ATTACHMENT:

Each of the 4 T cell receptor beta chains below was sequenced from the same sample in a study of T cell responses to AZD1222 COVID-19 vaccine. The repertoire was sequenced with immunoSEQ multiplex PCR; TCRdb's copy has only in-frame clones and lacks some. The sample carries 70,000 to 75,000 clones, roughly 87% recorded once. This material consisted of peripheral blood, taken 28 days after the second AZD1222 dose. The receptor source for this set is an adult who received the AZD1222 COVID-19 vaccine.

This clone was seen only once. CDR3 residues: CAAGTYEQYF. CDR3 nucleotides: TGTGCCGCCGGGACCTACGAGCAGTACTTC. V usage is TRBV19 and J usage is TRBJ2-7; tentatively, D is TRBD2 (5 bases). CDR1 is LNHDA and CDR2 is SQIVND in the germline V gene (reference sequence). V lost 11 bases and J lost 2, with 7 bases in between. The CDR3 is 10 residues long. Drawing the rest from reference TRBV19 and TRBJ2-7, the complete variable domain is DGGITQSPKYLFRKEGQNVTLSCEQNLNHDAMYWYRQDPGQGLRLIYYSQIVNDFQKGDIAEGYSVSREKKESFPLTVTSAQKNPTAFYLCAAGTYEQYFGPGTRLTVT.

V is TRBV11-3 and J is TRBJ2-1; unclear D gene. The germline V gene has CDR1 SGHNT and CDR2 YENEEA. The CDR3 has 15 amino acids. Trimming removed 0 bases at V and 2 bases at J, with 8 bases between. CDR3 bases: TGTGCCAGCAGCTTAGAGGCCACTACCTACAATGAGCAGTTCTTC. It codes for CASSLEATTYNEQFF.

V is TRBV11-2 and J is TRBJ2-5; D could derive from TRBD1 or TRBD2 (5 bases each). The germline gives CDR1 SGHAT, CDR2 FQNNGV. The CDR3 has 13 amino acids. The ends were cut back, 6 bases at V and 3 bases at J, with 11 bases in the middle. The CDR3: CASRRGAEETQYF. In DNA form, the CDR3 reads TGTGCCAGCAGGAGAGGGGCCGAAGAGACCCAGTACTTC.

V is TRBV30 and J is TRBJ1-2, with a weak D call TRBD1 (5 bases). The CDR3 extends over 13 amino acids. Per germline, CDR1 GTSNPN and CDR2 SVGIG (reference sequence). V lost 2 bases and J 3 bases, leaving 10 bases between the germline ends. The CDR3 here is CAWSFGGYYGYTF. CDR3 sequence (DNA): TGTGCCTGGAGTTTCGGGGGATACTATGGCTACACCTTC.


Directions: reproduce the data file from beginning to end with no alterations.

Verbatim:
Each of the 4 T cell receptor beta chains below was sequenced from the same sample in a study of T cell responses to AZD1222 COVID-19 vaccine. The repertoire was sequenced with immunoSEQ multiplex PCR; TCRdb's copy has only in-frame clones and lacks some. The sample carries 70,000 to 75,000 clones, roughly 87% recorded once. This material consisted of peripheral blood, taken 28 days after the second AZD1222 dose. The receptor source for this set is an adult who received the AZD1222 COVID-19 vaccine.

This clone was seen only once. CDR3 residues: CAAGTYEQYF. CDR3 nucleotides: TGTGCCGCCGGGACCTACGAGCAGTACTTC. V usage is TRBV19 and J usage is TRBJ2-7; tentatively, D is TRBD2 (5 bases). CDR1 is LNHDA and CDR2 is SQIVND in the germline V gene (reference sequence). V lost 11 bases and J lost 2, with 7 bases in between. The CDR3 is 10 residues long. Drawing the rest from reference TRBV19 and TRBJ2-7, the complete variable domain is DGGITQSPKYLFRKEGQNVTLSCEQNLNHDAMYWYRQDPGQGLRLIYYSQIVNDFQKGDIAEGYSVSREKKESFPLTVTSAQKNPTAFYLCAAGTYEQYFGPGTRLTVT.

V is TRBV11-3 and J is TRBJ2-1; unclear D gene. The germline V gene has CDR1 SGHNT and CDR2 YENEEA. The CDR3 has 15 amino acids. Trimming removed 0 bases at V and 2 bases at J, with 8 bases between. CDR3 bases: TGTGCCAGCAGCTTAGAGGCCACTACCTACAATGAGCAGTTCTTC. It codes for CASSLEATTYNEQFF.

V is TRBV11-2 and J is TRBJ2-5; D could derive from TRBD1 or TRBD2 (5 bases each). The germline gives CDR1 SGHAT, CDR2 FQNNGV. The CDR3 has 13 amino acids. The ends were cut back, 6 bases at V and 3 bases at J, with 11 bases in the middle. The CDR3: CASRRGAEETQYF. In DNA form, the CDR3 reads TGTGCCAGCAGGAGAGGGGCCGAAGAGACCCAGTACTTC.

V is TRBV30 and J is TRBJ1-2, with a weak D call TRBD1 (5 bases). The CDR3 extends over 13 amino acids. Per germline, CDR1 GTSNPN and CDR2 SVGIG (reference sequence). V lost 2 bases and J 3 bases, leaving 10 bases between the germline ends. The CDR3 here is CAWSFGGYYGYTF. CDR3 sequence (DNA): TGTGCCTGGAGTTTCGGGGGATACTATGGCTACACCTTC.